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Accueil du site → Doctorat → Australie → 2011 → Spatial and temporal patterns of wildfires in semi-arid south-western Australia

University of Western Australia (2011)

Spatial and temporal patterns of wildfires in semi-arid south-western Australia

O’Donnell, Alison Jane

Titre : Spatial and temporal patterns of wildfires in semi-arid south-western Australia

Auteur : O’Donnell, Alison Jane

Université de soutenance : University of Western Australia

Grade : Doctor of Philosophy (PhD) 2011

Résumé
I compared selection ratios, a measure of the influence of vegetation types and fuel ages on fire spread, among fire sizes to determine if the segmented model represented actual shifts in the controls of fire spread. Results Fire intervals in the LJR ranged from 3 to >> 67 years (67 years is the limit of the observation period). Fire intervals in shrublands were typically shorter (Weibull b = 46 years) and more dependent on fuel age than most other vegetation types, while fire intervals in open woodlands were much longer (Weibull b = 405 years) and less dependent on fuel age than in shrub-dominated vegetation types. Areas adjacent to or surrounded by salt lakes burnt less frequently (Weibull b = 319 years) and fire intervals were less dependent on fuel age compared to more exposed areas (e.g., Weibull b < 101 years). Wildfires tended to occur during extremely dry and hot conditions typically associated with El Niño. However, major (>100,000 ha burnt), minor (<25,000 ha burnt), and nonfire years all occurred under different climatic conditions. Minor fire years were not associated with anomalous climatic conditions, while non-fire years occurred during significantly cool and wet conditions. In contrast, major fire years were associated with extreme drought during the fire year, preceded by wet and cool conditions in the previous year. Individual fires in the LJR varied greatly in size, ranging from 181 to >150,000 ha. The FSD was described well by a segmented model with break points at 2,286 ha and 41,020 ha. Fuels <20 years old were important for limiting fire spread regardless of fire size...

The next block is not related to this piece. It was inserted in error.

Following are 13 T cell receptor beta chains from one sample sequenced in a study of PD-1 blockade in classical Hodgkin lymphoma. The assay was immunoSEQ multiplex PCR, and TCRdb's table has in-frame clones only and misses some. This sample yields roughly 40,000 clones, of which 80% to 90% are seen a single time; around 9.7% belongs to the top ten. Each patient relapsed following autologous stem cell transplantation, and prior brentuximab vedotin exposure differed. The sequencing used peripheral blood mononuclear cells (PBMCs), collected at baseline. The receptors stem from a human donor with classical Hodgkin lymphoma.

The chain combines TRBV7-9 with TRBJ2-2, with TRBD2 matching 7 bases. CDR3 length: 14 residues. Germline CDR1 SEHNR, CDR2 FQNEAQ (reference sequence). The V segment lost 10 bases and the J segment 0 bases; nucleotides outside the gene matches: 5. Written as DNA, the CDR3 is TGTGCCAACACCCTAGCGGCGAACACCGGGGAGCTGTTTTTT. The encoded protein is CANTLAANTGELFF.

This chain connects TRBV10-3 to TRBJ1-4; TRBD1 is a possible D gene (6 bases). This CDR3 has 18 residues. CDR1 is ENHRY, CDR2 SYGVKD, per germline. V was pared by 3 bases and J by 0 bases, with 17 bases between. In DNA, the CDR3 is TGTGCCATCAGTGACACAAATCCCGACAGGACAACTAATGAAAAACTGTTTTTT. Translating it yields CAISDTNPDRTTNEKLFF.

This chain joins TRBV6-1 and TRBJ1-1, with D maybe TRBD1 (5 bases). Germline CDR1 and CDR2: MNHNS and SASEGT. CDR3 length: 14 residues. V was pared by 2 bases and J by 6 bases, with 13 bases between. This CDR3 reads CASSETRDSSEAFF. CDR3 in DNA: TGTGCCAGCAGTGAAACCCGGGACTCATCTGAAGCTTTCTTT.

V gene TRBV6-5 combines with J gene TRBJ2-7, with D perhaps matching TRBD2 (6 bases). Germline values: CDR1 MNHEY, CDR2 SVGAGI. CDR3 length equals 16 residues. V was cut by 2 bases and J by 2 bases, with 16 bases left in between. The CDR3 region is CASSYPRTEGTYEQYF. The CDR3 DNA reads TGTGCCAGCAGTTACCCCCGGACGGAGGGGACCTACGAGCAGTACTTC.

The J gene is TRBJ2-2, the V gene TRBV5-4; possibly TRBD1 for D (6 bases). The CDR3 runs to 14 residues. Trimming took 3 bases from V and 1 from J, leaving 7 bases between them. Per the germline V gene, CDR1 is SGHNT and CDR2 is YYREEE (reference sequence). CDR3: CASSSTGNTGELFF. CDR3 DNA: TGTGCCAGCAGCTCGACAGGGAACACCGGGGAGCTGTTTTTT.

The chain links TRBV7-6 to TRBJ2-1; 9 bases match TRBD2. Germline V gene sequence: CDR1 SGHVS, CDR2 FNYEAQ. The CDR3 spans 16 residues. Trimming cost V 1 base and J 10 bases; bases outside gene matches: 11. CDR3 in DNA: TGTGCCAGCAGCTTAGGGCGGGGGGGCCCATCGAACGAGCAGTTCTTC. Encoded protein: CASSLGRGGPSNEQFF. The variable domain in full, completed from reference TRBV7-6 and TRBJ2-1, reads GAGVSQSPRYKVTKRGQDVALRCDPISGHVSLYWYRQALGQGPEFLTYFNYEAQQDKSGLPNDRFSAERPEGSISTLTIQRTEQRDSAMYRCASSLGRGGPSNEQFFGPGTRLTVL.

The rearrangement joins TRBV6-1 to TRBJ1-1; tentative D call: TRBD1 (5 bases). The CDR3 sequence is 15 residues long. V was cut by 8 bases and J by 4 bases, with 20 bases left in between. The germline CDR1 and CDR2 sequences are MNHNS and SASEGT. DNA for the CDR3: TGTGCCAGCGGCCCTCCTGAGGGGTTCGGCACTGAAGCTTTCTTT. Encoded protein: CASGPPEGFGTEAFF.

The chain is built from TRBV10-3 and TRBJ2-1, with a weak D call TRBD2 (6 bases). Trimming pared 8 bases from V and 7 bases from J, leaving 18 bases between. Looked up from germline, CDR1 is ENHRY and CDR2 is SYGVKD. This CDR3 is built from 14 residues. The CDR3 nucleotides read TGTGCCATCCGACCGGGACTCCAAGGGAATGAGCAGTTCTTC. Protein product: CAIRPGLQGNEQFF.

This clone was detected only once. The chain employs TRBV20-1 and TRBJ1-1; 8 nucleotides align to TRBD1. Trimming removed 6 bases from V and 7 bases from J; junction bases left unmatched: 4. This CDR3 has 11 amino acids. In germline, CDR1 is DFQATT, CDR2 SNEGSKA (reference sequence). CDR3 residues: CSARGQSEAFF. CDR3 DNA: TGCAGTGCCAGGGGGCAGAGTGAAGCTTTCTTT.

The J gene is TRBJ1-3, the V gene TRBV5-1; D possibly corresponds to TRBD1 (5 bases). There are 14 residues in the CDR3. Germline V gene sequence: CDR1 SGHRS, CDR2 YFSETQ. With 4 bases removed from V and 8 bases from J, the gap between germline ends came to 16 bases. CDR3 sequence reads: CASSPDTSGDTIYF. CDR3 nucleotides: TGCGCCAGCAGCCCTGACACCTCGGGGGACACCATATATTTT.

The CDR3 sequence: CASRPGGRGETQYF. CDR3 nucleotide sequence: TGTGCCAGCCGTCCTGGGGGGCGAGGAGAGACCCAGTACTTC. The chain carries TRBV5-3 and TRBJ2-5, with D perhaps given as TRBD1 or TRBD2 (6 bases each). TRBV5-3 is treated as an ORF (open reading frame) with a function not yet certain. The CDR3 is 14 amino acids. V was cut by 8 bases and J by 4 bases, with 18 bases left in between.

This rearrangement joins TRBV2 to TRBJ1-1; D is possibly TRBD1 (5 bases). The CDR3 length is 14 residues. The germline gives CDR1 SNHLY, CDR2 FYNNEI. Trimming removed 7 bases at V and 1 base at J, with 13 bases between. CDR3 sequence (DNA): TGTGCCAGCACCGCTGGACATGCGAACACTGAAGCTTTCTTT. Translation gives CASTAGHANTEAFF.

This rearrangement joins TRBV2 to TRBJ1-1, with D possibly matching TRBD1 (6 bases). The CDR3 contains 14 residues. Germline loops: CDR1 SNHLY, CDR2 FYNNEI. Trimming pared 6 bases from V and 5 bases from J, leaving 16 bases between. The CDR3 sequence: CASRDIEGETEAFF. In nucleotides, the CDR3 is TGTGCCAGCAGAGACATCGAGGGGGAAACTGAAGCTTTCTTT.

Mots Clés : Forest fires—Western Australia—Prevention and control ; Environmental aspects ; Vegetation dynamics ; Geographic information systems ; Dendrochronology ; Cypress ; Fire ecology ; Arid regions

Présentation

Page publiée le 7 novembre 2011, mise à jour le 1er juillet 2017